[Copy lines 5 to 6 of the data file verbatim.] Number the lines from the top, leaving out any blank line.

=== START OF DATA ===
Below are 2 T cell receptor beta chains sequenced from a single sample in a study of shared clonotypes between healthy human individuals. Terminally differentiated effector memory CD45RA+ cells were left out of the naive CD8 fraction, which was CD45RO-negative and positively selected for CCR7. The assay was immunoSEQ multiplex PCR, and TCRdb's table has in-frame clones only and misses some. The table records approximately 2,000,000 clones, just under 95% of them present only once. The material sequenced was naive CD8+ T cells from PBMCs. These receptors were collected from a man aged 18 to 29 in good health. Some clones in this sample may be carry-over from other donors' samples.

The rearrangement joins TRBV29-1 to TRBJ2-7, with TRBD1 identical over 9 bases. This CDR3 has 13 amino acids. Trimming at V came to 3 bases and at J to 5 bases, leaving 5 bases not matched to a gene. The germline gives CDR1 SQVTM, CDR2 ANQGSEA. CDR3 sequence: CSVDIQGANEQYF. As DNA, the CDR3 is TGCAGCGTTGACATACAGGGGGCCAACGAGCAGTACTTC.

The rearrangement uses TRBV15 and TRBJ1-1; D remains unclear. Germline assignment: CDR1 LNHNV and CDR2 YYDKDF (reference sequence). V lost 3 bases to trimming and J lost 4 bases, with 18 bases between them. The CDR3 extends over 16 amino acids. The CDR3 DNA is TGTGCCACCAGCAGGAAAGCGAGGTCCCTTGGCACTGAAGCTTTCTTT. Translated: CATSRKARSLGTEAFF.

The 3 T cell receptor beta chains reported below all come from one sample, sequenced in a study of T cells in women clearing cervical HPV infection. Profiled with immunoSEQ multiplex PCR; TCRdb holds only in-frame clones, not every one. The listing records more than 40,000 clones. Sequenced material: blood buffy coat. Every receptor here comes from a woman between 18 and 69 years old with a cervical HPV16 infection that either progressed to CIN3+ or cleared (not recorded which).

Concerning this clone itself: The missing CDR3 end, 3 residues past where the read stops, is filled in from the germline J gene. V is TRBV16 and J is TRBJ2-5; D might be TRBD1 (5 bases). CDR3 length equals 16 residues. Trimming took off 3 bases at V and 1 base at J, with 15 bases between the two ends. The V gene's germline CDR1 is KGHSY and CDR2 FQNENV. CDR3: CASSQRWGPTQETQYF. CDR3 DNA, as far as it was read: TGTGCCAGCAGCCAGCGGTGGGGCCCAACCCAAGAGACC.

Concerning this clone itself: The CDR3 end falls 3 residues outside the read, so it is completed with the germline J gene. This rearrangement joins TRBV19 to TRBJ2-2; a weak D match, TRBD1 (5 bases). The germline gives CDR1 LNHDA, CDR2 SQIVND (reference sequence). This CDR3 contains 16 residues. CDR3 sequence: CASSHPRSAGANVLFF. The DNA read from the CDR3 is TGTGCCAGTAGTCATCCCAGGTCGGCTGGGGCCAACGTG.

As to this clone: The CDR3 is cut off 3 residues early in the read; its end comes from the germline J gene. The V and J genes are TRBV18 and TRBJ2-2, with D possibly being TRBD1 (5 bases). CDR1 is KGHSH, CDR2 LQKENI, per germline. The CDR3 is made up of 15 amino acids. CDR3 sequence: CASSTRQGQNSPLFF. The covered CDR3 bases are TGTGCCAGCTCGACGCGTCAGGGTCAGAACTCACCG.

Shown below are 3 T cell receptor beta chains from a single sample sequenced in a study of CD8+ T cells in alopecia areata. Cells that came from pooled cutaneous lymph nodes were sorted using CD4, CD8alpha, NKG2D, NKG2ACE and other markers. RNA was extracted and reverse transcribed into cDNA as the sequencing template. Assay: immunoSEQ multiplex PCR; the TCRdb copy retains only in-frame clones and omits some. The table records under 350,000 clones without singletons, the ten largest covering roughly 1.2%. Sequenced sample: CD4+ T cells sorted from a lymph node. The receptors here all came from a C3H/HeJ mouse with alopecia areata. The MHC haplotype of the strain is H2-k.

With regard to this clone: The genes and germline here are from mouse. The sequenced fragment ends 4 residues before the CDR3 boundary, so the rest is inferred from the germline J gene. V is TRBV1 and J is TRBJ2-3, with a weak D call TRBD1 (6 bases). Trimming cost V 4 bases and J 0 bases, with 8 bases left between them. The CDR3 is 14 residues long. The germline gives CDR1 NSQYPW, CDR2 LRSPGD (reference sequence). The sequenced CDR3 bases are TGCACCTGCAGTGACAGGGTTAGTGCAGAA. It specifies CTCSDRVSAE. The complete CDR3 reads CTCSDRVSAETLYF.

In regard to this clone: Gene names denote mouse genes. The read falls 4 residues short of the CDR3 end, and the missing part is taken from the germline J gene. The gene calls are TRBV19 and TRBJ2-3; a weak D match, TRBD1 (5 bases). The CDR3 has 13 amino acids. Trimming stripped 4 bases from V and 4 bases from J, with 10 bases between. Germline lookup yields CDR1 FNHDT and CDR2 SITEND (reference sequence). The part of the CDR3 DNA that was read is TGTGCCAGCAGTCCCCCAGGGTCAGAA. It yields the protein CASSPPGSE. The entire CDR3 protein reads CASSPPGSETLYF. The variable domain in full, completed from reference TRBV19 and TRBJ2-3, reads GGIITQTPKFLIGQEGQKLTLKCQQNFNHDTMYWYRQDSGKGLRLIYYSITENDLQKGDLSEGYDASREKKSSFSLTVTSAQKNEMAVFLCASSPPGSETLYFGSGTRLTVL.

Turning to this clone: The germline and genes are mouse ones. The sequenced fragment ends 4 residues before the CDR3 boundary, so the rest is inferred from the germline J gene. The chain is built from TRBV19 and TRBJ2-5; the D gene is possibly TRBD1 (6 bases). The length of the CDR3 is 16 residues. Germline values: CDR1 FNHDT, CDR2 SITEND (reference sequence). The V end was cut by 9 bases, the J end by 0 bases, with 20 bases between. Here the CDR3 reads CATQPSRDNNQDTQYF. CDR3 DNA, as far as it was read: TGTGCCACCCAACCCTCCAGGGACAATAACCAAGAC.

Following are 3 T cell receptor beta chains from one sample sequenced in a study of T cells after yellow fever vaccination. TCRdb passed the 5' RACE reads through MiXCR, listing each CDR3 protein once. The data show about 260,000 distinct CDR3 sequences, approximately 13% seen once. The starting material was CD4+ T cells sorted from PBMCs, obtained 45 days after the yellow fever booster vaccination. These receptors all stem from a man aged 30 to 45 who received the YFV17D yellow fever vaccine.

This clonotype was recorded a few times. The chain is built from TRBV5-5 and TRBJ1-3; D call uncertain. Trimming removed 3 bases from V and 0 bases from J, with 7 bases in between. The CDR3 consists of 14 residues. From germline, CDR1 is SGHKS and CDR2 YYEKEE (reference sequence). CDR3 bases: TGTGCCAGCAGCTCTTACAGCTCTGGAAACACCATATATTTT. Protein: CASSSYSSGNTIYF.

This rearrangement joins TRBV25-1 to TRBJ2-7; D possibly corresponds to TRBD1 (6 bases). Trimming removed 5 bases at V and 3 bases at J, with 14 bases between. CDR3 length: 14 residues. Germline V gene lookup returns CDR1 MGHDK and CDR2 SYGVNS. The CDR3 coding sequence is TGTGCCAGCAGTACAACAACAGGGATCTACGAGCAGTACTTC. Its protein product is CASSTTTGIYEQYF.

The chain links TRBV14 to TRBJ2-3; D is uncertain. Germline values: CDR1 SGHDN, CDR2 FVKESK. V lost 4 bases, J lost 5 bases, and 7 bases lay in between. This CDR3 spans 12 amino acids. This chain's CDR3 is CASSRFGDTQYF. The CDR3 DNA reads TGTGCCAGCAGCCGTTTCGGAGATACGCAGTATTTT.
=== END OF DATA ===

Concerning this clone itself: The missing CDR3 end, 3 residues past where the read stops, is filled in from the germline J gene. V is TRBV16 and J is TRBJ2-5; D might be TRBD1 (5 bases). CDR3 length equals 16 residues. Trimming took off 3 bases at V and 1 base at J, with 15 bases between the two ends. The V gene's germline CDR1 is KGHSY and CDR2 FQNENV. CDR3: CASSQRWGPTQETQYF. CDR3 DNA, as far as it was read: TGTGCCAGCAGCCAGCGGTGGGGCCCAACCCAAGAGACC.

Concerning this clone itself: The CDR3 end falls 3 residues outside the read, so it is completed with the germline J gene. This rearrangement joins TRBV19 to TRBJ2-2; a weak D match, TRBD1 (5 bases). The germline gives CDR1 LNHDA, CDR2 SQIVND (reference sequence). This CDR3 contains 16 residues. CDR3 sequence: CASSHPRSAGANVLFF. The DNA read from the CDR3 is TGTGCCAGTAGTCATCCCAGGTCGGCTGGGGCCAACGTG.